The idea of the rational actor is dominant in most economic theory, and presupposes an actor acting freely, consciously and with full understanding. Much that is written about information and knowledge is done so from a similar perspective of presumed rational calculation, that every action is preceded by a premeditated and explicit plan. Thus it is that Peter Senge can talk about surfacing, and changing, our ‘mental models’, as though we can assume full detachment from and control over the way we see the world. This presupposition also underpins the idea that we can make our tacit knowledge explicit and so capitalise on, or ‘leverage’ our locked up understanding.
The sociologist Bourdieu had a very different understanding of how we make our way in the world and how broad social patterning arises. He undermines the sovereignty of the rational actor to describe, and dispose of her world. He argues instead that most of our understanding is prereflected, embodied and unconscious. The body is like a ‘memory pad’ imprinted with affective encounters with social structures and the environment, which become naturalised into absorbed dispositions to behave in a particular way. Our habitus, the feel for the social game that we are playing, allows us to find our place without having to deliberate. We are able to hit the nail on the head, to perform with others in our social interactions, often without having to calculate what the right answer is, or to follow an explicit succession of rules.
For Bourdieu, this is not just bodily knowledge, but social knowledge as well, given that it finds expression through the explicit collusion among all actors who are the products of similar conditions. These actors are attuned to each other in a collective performance. He argues against the idea of the individual actor making sequential isolated, calculations on her own to decide what to do next. There is a practical understanding between people playing on the same team, or at least when there is greater antagonism, between players playing the same game, where there is often no explicit attempt at rational co-ordination.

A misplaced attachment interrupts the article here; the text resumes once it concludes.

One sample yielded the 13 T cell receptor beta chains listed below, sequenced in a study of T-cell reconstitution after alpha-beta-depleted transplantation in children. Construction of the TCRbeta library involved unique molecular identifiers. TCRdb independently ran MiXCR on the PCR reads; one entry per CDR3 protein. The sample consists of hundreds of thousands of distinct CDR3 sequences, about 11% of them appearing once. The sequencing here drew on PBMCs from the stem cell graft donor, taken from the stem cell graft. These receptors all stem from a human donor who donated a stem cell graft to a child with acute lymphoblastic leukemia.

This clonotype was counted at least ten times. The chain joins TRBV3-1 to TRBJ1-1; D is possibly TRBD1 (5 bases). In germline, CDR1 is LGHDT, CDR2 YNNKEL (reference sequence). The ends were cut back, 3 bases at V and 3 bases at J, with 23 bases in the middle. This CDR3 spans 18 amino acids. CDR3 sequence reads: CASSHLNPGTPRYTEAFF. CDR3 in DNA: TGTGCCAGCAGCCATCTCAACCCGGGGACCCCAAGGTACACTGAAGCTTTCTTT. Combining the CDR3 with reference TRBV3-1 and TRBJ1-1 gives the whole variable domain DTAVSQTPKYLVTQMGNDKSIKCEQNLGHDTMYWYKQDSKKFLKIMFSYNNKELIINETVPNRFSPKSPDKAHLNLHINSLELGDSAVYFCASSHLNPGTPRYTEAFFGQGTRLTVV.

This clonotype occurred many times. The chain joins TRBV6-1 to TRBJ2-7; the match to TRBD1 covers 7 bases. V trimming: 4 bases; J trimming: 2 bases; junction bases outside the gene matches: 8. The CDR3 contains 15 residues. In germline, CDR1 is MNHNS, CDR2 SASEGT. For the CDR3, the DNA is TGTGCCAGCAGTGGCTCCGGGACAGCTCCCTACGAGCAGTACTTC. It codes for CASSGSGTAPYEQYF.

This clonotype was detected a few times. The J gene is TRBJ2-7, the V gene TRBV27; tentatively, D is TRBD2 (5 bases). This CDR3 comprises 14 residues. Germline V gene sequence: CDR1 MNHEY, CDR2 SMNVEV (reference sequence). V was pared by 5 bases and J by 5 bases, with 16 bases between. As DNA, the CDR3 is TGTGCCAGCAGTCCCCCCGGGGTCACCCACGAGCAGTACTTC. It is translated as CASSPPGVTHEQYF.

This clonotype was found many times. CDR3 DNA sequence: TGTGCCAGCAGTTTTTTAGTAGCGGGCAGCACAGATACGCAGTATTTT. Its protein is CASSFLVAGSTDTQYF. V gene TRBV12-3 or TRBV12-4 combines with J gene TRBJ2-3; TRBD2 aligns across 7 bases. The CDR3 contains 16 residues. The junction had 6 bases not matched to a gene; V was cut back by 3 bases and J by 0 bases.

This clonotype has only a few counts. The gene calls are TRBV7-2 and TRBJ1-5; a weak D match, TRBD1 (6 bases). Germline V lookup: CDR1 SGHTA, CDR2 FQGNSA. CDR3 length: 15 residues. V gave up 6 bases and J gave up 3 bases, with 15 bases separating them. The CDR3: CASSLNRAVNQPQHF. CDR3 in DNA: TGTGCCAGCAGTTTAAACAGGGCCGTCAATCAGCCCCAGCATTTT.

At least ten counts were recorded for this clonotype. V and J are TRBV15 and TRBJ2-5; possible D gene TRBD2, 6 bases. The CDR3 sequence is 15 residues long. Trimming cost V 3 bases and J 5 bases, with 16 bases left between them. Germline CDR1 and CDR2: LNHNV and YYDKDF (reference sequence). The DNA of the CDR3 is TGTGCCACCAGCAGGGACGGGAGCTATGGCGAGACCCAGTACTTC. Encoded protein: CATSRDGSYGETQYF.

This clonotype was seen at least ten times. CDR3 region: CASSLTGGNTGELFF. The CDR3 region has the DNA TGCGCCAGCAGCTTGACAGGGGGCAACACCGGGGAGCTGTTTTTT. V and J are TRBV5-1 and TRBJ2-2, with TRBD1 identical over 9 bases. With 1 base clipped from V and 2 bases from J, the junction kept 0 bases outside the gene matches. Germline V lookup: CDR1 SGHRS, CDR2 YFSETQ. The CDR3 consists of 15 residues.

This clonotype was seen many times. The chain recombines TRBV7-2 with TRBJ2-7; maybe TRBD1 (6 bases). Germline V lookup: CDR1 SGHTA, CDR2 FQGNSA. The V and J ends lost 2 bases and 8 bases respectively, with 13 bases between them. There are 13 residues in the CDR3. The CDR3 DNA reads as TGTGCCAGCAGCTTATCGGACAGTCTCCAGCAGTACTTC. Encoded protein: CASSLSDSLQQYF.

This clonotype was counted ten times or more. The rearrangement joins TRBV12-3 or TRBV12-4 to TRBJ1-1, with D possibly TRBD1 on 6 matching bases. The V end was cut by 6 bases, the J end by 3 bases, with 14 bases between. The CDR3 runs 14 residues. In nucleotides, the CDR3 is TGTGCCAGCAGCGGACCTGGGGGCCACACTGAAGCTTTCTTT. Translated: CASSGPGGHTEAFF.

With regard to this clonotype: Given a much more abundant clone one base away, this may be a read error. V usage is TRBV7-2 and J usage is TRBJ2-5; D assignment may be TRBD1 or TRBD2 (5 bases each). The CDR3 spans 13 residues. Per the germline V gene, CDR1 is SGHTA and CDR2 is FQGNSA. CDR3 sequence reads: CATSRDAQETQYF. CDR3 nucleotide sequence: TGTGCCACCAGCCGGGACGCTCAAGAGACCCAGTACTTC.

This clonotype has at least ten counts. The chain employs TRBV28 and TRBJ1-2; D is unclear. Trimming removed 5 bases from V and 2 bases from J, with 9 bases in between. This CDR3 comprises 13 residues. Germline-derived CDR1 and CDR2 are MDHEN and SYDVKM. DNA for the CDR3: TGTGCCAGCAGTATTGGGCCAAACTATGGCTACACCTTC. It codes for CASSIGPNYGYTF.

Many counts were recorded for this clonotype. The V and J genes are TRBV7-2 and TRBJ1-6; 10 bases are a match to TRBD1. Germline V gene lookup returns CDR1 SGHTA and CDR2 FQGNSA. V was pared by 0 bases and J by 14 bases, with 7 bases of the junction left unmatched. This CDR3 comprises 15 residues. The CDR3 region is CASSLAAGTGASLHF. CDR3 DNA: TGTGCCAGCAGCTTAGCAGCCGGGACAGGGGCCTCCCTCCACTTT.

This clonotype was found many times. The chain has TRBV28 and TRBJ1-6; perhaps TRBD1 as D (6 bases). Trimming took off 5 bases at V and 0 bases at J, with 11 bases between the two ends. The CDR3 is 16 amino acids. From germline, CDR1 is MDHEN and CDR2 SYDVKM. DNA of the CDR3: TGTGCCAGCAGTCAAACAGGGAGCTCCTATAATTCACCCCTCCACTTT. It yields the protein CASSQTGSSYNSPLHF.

Bourdieu’s bodily, social knowledge operates in the realm of paradox, since it is informed by the history of practice that precedes it and the objective structures in which it finds itself operating. And at the same time it helps to create these structures by helping decide what needs to be done, or not done as the game unfolds. The habitus, the ingrained disposition to behave in a particular way, is both structured by, and structures, objective social relations. It is neither deterministic, nor is it individualised: a disposition does not lead to a determinate action, but is revealed and fulfilled only in appropriate circumstances and in the relationship with a particular situation.
If habitus is the feel for the game, then the field is the particular game that we find ourselves playing: it might be international development, education or academia. The way the game unfolds will depend upon the particular feel for the game of each of the different actors, their social capital in relation to each other, and the way that opportunities present themselves and are understood by the cooperating and competing players. The way that we interpret the social world, our cognitive schemes, are also a product of history. When we play the game we are often so absorbed in it that we have no choice but to improve our position in it, and by doing so, perpetuate the game itself.
The social is instituted in biological individuals, and in each individual there is an incorporation of the social. The habitus can be understood as an individual, socialised body, or as the social, biologically individuated in various bodies. It is for this reason that habitus can be constructed in classes which are statistically characterised.
If we accept that much of our behaviour is informed by an absorbed, profoundly social, embodied knowledge which is largely unreflected, it makes the idea of ‘making the tacit explicit’ much more problematic than is usually presented. We cannot fully, or always consciously do so since we can never be completely aware of what we take for granted. Reflection and reflexivity are hard to achieve, and often occur in the interstices between expectation and actuality, between our anticipation of the game and what actually transpires. How we might learn better to reflect on disruptions to the game will be the subject of future postings.